Looking North from Longwater Gulch

Hackett in January

     Well it’s January and once again our minds are on Hackett Gulch. Typically this is the last major run of winter before the serious snows hit. So off to Sedalia we go for the meeting point. I got there a little after 8 am with my son Joseph. With no one else there yet I switched on Channel 4 and waited. Soon I heard Bruce Minney calling for all Rising Sun rigs on their way to Sedalia. Bruce was the trail leader after Rob blew his head gasket and had to bow out. Turns out it would be Bruce and myself that day.
     We left for Deckers where we would pick up my cousin Bruce Luer. Yes there is more than one of us in town. He moved out here more than 25 years ago and his first ‘wheelin rig was a ’72 FJ-40. Bruce had listened to my stories of this club I belong to and finally got a chance to come along. He says he still loves to wheel just as long as he doesn’t have to drive anymore.
     So having picked up my cousin we headed for the main access road to the trailhead. While airing down to the usual 10 - 12 lbs. a group of 4 j**ps passed us by. As the day went by they would affectionately become known as the "Poodle J**P Club". Dubbed this by my cousin from his observation of a dog in each rig.
     The access road was icier than usual and we had to be more careful. When we came to the first long uphill climb Bruce Minney had to stop on his way up. The last member of the "Club" had lost traction half way up. Bruce finally got him to understand that airing down was a good thing. He eventually made it to the top where the rest of the "Club" was waiting for him. We took note that no one came to help him so we vowed to stay in front of the "Club" the rest of the day. Boy I like wheelin’ with the Rising Sun folks. We take care of each other. The only way to wheel.
     At the trailhead we checked air pressure and headed out just as the "Club" drove up. The trail, as was the access road, was also icier than usual so we took our time. Bruce had jumped in with Bruce by now to see how these rigs work versus his old stock unit. Big difference. The first obstacle was the rock and we conquered it easily all three times. Pictures and video you know. The next obstacle is that deep holed uphill portion that the ARB’s made short work of. My cousin true to his word still did not want to try this section by himself. We took a short break at the top.
     I was headed downhill when Bruce came on the CB and said he had a bad rattle. Turns out his right rear shackle had broken the mount point and was hanging free and clear. So that plastic coated cable he had been carrying for years and years finally had a purpose. We used it to tie the shackle to the mounting bracket and off we went. So now I’m trying to decide how much of this cable I should carry. Boy you can drive yourself nuts on this stuff.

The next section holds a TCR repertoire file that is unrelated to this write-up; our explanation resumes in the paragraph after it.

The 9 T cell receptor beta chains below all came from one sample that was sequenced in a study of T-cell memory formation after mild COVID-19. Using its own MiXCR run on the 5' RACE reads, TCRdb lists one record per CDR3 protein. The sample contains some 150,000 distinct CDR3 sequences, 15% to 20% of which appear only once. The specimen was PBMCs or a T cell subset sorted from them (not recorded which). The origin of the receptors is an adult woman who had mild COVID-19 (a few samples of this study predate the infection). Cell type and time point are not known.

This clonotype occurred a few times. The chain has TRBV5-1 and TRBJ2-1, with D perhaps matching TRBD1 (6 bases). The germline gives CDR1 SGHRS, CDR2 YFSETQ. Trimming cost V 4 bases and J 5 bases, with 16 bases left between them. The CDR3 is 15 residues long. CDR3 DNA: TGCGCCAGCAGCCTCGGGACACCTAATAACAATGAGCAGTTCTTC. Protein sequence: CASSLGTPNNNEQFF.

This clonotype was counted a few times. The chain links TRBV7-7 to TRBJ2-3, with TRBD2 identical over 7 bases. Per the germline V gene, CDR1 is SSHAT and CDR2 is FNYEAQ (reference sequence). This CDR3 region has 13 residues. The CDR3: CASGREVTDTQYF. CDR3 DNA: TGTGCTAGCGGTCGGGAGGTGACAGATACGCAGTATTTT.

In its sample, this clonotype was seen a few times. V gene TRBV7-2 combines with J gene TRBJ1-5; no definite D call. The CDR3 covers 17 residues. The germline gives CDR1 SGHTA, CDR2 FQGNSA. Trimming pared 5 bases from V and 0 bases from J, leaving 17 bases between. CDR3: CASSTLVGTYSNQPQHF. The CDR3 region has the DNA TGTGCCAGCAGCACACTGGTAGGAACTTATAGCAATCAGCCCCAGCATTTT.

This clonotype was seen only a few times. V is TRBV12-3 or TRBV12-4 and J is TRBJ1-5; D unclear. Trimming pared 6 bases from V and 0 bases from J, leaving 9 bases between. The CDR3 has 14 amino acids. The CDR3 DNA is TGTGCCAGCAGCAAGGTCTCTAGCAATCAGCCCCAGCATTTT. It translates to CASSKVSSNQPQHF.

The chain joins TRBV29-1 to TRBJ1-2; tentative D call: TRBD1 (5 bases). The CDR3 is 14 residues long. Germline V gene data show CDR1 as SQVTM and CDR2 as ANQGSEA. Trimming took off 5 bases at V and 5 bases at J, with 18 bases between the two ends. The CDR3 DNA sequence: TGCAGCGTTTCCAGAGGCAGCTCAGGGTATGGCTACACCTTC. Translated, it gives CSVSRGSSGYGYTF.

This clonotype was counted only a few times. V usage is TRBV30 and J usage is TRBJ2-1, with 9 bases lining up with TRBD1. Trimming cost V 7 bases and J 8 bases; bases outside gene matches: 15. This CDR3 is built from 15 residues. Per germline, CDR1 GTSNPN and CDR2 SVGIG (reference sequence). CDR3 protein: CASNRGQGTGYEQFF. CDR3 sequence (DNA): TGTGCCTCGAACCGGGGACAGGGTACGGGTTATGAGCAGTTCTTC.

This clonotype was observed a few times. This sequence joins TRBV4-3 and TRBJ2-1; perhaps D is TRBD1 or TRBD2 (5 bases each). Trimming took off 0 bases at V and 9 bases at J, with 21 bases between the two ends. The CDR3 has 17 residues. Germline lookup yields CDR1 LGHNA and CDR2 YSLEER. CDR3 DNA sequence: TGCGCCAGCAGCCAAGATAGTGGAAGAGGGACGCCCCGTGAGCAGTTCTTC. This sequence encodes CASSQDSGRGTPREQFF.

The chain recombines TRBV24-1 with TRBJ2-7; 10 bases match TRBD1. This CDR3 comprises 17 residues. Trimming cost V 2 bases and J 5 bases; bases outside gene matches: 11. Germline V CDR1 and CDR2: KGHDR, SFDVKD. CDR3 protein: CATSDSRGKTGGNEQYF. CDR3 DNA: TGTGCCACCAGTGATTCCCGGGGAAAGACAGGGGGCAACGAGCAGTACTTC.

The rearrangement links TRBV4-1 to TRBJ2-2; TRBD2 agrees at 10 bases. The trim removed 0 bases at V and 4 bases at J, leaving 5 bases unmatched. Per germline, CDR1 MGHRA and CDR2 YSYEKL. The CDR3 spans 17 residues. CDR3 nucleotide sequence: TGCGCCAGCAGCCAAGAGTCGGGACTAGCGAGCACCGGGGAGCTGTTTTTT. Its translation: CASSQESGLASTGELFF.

We got to the Platte River with no further problems and crossed on the ice to the bottom of Widow Maker for lunch. There is now a pipe and cable fence across the bottom of that obstacle. So after the Widow Maker stories and lunch were over we backtracked to the point where you go back downhill to cross the Platte again on your way to Longwater Gulch. Just as we left our lunch spot I cut a sidewall on a tree root of all things. Being we were aired down this let the sidewall get under the root and a pointed finger of the root hooked on the sidewall. Because I was rolling forward it had to catch and tear it out. Now I have to buy new tires. Worn down tires with a brand new full size spare. ARB’s don’t like the difference in circumference.
     When we got back down to the river I watched Bruce drive on the ice again to go around the open water and promptly drop his front end through the ice to where water was over his hood. I guess 2" of ice will hold up a team of horses and a load of hay but not a ‘cruiser as my cousin and I related back to our grandfathers old farm stories. With nobody else around and Bruce's winch under water and ice that left the 3500 lb. Cheeseman 4runner to pull him out. It took many full power hits but finally he came out. The engine hadn’t ingested any water so we were ok but this was our finest hour.

Abandon ship!

     We then crossed Terryall Creek which was not deep at all and the trail was dry for the most part. At the last crossing of the Platte Bruce did get out and check if there was enough ice for that team of horses and load of hay. Only then did he hurry across the ice. Then I new it was safe too.
     Longwater was a quick run out as we took our last views at the magnificent scenery of the Platte River valley. This truly is a beautiful area and a wonderful place to camp and fish.

Cheeseman's 4Runner

     Our last treat was of a picture-taking affair by some people on the side of the trail. One guy had the left front tire of a Cherokee up on a one-foot high pile of rocks. This was obviously a mighty obstacle worthy of recording on film. We very politely joked of nominating him for poster boy for 4 Wheeler of the Year.
     And so we aired up and drove off into the sunset after another day of awesome wheelin’ Rising Sun style.

Greg (Cheeseman) Luhr